Drawing Chords on a Disk
Consider the regular 2n-gon in the plane. We wish to draw n paths, called chords, through the interior connecting antipodal points on the polygon. Every pair of chords must intersect. We adopt the usual conventions for drawing graphs:
1. no chord intersects itself,
2. two distinct chords intersect in at most one point, and
3. at most two chords intersect at any point.
Two drawings are isomorphic if there exists a homeomorphism of the plane which fixes the 2n-gon and carries one drawing onto another. For example, there is a unique drawing of the square with two chords. Likewise, there are exactly two distinct drawings of the hexagon with three chords. These two drawings are identical under a reflection, but they are not isomorphic.
Question: Find the number of nonisomorphic drawings of a 2n-gon with n pairwise crossing chords.
Denote this number by f(n). I can show that the sequence f(n) begins 1, 1, 2, 8, 62, 908, 24698. The values for n = 1,2 are obvious, the values for n = 3,4,5 can be verified by hand, and the values for n = 6,7 were calculated using a computer.
Ringel [R] showed that any one drawing can be transformed into any other by a sequence of Reidemeister moves of type iii and gives some related insights and motivation.
The Mobius ladder of order 2n, M_n, is the 3-regular graph with a Hamiltonian cycle (1,2,...,2n,1) and edges joining vertex i to i+n, i = 1,...,n. The above problem is equivalent to finding the number of drawings of M_n in a disk where the distinguished Hamiltonian cycle maps homeomorphically to the boundary of the disk in a fixed manner. We call this a disk drawing of M_n. We generalize the preceding problem by asking for the number of disk drawings of an arbitrary graph with a distinguished Hamiltonian cycle. Here we add the requirement that two chords incident with a common vertex do not cross. By repeated vertex splittings this reduces to the case where the graph is 3-regular.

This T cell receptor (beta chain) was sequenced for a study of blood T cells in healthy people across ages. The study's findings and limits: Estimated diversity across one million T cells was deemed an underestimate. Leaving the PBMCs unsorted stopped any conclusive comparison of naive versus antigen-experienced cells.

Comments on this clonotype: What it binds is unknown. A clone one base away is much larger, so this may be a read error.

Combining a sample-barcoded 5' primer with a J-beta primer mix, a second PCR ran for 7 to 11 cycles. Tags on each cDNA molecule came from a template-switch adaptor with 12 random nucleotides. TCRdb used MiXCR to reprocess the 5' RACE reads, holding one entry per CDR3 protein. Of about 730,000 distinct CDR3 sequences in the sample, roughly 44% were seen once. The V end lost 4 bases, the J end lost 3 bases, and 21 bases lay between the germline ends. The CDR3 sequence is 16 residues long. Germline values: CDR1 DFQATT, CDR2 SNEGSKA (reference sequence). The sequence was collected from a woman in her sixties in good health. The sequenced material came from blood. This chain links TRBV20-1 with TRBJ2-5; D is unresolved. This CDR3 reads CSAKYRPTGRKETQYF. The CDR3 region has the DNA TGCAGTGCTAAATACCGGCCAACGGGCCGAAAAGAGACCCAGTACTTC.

Another variation on the problem would be to allow rotations and/or reflections of the disk. I have also heard of finding the number of drawings of a permutation, where the numbers 1-n are listed on the top and bottom of a rectangle, and a line joins j with its image pi(j). This is a special case of our problem.
This problem arose while examining the number of nonisomorphic drawings of the complete graph. Heiko Harborth points out a similarity to arrangements (sets of straight lines in the projective plane) and suggests that the problem may be difficult. Valery Liskovets points out that the sequence (1,1,2,8,62,...) appears in The Encyclopedia of Integer Sequences by Sloane et al.(1995) #M1894. It was found by Knuth who was counting point configurations. Valery also points out the related reference [B] which describes the structure of intersection graphs and includes references to Gauss codes.
[B] A. Bouchet, Circle graph obstructions, J. of Combin. Th. Ser B 60 (1994) 107-144.
[R] G. Ringel, Teilungen der Ebene durch Geraden oder topologische Geraden, Mathematische Zeitschrift 64 (1955) 79-102.
Submitted by: Dan Archdeacon, Department of Math. and Stat., University of Vermont, Burlington, VT, USA 05405
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August, 1995. Modified November 1998